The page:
Four Seasons staff greet me at the airport and show me into a black BMW SUV that has Wi-Fi, always most welcome when you’re without roaming. Before we arrive, the driver’s phone rings and he passes it to me: it’s the guest experience manager, who wants to know if there’s anything I need. We’re only 20 minutes away, so I’m good. We pull up in a shallow driveway at the foot of a mid-sized sand-coloured tower, where the doorman greets me by name. I’ve already checked in online through the app, so I’m shown straight to my room. I want to linger in the lobby, though, so I can Instagram the striking modern design. A white sculptural staircase is set against a red wall, matched by a white orchid sculpture by British artist Marc Quinn.
An added enticement just off the lobby is a dimly lit Starbucks Reserve, the brand’s boutique offshoot that serves specially brewed coffee.
On the busy Al Soor Street, the area lacks a neighbourhood feel, but the hotel is a 10-minute walk from Al Shaheed Park, full of local cafes and shops in a beautifully landscaped green space. The Avenues mall is a 15-minute ride away, while the new opera house, the Sheikh Jaber Al Ahmad Cultural Centre, is a 10-minute drive.
My deluxe room feels like an apartment that’s designed to spend time in, with an oak parquet floor under the carpet, a couch that curves around one corner and a shelf with books I want to read (including one on Kuwaiti architecture). Two lanterns are suspended on either side of a smoky glass headboard, and a floor-to-ceiling window overlooks the cityscape. The bed is exquisite – you get to choose your mattress topper – and the large marble bathroom has a big oval soaker tub. The room’s also equipped with an Illy coffee machine and Bose sound dock. My only quibble is the lighting controls are too fiddly.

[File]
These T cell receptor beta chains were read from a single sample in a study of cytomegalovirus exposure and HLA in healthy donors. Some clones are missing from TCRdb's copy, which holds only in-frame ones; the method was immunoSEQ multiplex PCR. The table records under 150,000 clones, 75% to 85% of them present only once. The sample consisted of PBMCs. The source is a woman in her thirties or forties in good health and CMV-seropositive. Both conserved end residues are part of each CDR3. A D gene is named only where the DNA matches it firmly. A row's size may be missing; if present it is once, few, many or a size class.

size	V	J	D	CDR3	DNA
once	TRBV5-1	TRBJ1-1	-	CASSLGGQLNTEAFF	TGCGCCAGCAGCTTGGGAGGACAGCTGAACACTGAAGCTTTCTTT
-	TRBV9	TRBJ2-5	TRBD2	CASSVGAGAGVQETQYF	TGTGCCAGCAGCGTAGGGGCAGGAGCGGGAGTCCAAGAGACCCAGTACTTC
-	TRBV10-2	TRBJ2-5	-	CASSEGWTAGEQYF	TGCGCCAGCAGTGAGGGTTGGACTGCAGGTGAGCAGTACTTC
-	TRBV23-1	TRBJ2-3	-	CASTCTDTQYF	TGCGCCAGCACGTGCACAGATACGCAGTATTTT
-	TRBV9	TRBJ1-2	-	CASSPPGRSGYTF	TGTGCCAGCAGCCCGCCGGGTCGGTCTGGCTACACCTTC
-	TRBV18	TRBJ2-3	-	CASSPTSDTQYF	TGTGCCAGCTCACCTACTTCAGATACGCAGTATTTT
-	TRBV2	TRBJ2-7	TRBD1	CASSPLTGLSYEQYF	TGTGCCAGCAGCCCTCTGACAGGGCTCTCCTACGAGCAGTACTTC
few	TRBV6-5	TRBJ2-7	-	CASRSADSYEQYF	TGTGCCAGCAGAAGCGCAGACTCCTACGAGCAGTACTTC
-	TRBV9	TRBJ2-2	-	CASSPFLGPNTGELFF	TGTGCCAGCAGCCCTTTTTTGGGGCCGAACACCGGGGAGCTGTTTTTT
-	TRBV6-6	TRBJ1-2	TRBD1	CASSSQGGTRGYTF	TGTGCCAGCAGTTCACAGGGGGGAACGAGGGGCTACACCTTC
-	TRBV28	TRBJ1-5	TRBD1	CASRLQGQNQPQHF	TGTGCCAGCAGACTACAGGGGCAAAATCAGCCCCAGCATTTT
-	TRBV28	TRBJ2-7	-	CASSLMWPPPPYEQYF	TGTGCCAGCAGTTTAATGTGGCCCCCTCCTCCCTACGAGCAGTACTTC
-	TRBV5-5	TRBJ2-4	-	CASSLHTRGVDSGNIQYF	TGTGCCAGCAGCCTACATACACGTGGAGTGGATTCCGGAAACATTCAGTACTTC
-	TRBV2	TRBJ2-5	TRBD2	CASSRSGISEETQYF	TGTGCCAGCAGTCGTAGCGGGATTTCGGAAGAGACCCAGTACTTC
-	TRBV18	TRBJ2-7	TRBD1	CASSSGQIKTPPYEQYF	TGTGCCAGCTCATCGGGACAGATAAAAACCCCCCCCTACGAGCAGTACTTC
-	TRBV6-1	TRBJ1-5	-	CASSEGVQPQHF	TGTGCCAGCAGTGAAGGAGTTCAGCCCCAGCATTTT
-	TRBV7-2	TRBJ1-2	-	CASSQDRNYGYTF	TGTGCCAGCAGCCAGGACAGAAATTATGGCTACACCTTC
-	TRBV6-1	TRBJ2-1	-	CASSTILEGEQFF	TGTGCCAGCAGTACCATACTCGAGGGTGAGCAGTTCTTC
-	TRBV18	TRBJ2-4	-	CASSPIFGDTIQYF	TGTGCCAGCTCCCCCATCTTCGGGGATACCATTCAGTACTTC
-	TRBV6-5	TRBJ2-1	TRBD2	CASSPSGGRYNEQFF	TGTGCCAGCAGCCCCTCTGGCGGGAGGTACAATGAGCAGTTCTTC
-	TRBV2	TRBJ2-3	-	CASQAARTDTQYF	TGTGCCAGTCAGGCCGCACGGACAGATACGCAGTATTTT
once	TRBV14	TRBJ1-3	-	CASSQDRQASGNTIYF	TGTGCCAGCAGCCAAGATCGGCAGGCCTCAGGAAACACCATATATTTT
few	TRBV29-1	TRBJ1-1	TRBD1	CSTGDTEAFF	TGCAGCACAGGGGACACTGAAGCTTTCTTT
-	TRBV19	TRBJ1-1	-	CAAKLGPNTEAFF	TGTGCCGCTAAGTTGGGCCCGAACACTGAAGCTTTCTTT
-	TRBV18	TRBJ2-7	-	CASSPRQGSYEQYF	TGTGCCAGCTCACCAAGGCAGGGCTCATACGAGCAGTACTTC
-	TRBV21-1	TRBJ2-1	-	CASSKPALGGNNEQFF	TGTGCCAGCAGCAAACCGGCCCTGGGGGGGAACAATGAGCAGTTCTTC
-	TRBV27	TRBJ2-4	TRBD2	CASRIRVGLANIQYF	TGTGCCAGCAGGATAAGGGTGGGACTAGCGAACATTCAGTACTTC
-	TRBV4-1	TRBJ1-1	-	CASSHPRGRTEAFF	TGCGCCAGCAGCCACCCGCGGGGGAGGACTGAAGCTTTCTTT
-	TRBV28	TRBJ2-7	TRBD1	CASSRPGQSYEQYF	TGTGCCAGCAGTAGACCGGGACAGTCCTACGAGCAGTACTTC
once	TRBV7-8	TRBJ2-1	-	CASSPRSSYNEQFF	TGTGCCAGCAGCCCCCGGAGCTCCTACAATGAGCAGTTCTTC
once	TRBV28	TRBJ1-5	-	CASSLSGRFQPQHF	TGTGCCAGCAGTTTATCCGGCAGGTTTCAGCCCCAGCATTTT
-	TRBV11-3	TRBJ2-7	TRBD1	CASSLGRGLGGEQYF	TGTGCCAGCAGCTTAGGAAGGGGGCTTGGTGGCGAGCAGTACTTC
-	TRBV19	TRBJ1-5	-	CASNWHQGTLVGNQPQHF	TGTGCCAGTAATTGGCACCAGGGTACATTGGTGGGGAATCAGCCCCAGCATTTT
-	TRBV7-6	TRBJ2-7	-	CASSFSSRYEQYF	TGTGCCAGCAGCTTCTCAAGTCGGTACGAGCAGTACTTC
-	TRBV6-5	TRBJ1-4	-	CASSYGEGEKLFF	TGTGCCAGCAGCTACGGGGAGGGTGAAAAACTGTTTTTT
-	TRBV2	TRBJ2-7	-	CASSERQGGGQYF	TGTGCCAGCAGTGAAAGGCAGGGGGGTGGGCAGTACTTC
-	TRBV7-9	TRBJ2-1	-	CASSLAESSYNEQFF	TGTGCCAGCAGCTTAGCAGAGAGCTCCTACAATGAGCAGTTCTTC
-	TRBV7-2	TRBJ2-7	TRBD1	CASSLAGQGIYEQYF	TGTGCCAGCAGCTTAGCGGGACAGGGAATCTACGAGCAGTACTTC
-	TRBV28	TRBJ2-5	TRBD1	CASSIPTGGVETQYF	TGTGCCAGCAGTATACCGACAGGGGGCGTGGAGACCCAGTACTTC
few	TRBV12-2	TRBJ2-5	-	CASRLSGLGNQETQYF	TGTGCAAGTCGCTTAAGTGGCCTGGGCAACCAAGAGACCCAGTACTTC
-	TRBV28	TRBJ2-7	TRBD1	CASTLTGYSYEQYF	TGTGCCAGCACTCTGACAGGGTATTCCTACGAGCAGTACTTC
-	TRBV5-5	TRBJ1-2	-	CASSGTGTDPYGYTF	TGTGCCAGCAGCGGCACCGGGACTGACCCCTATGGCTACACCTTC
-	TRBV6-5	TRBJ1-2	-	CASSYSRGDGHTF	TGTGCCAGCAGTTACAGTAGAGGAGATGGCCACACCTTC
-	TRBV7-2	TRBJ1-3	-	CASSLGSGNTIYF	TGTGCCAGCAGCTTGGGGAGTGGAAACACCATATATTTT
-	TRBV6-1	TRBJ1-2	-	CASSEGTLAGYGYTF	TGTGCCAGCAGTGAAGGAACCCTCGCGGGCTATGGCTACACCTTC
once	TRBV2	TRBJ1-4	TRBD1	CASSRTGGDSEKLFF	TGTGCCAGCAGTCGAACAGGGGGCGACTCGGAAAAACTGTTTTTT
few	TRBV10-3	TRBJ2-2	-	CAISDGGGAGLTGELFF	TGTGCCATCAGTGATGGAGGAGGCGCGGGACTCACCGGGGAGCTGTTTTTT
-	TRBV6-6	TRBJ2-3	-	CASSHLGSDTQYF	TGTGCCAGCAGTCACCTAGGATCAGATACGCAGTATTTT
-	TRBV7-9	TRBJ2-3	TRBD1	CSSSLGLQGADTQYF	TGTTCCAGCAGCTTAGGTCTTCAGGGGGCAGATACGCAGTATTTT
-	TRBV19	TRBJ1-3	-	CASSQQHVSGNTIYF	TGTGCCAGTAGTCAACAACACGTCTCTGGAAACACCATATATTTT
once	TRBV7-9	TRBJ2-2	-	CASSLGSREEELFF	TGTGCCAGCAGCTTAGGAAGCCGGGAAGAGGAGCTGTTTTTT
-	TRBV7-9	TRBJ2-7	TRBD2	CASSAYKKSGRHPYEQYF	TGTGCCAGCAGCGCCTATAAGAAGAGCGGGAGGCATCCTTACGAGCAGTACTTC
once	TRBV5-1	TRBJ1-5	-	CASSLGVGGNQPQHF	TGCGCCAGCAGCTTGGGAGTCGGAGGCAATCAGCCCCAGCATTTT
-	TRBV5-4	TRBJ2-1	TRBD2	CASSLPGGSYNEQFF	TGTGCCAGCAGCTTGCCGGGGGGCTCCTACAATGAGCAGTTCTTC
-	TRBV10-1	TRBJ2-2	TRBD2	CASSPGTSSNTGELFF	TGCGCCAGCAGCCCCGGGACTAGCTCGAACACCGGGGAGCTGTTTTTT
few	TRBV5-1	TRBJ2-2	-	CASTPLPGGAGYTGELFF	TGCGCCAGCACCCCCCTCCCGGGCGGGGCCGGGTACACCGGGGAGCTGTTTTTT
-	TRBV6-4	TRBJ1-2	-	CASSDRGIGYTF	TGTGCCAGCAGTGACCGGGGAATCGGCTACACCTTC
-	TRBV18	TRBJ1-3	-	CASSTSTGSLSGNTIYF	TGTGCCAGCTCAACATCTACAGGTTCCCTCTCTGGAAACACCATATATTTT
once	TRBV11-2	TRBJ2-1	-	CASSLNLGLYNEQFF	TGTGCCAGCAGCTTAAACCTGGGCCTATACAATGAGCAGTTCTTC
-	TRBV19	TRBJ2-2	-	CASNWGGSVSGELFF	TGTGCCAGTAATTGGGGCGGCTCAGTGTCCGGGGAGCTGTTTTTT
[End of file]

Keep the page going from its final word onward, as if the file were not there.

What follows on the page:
The service ranges from forgetful (my shower’s missing soap, which I discover only once in it) to highly attentive (a passing waiter in the buffet restaurant shows up with a spoon after noticing I’m missing one). Mostly it’s highly attentive.
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The Al Soor lobby lounge and poolside shisha terrace on the fourth floor are busy with locals and visitors from the Gulf. Most above-ground areas of the hotel, including the restaurants and infinity pool area, have a sweeping view of the rooftops, minarets and water towers of Kuwait City. The well-equipped gym has a private space for women.
The buffet in Elements is noteworthy for its tandoori oven, homemade granola, juice concoctions and Middle Eastern dips served in little glass pots with lids. At Dai Forni, past a living wall on the 21st floor, chefs turn out pasta and pizzas at an open cooking station that faces booths with round marble tables: the lasagne (10 Kuwaiti dinar/Dh123) is all smoky goodness from being cooked in the wood-fired oven. This hotel really shines when it comes to non-alcoholic beverages, with an award-winning Serbian barista making coffees with special flavours and designs, and the poolside Al Bandar serving creative mocktails. My favourite is Poseidon’s Punch: honeyed mango, cayenne pepper and vanilla soda served in a bag with a straw (4 dinar/Dh49).
The interior design by Yabu Pushelberg – including the indoor infinity pool, a glass rectangle with more than a dozen lanterns suspended over it – brings an extra wow factor when lit up at night. It’s best enjoyed after a massage in the spa, after which you can lounge on a daybed in between the arches of the colonnade that surrounds it.
The location on Al Soor Street means that it’s not very pedestrian-friendly.
Another asset in a city that’s upping its tourist game, the Four Seasons makes for a stylish stay, worth it for the indoor pool alone. It’s now at the top of my list for a short trip involving a spa and shopping.
The bottom line
A standard room at Four Seasons Hotel Kuwait at Burj Alshaya (www.fourseasons.com/kuwait) costs from Dh1,600 including taxes.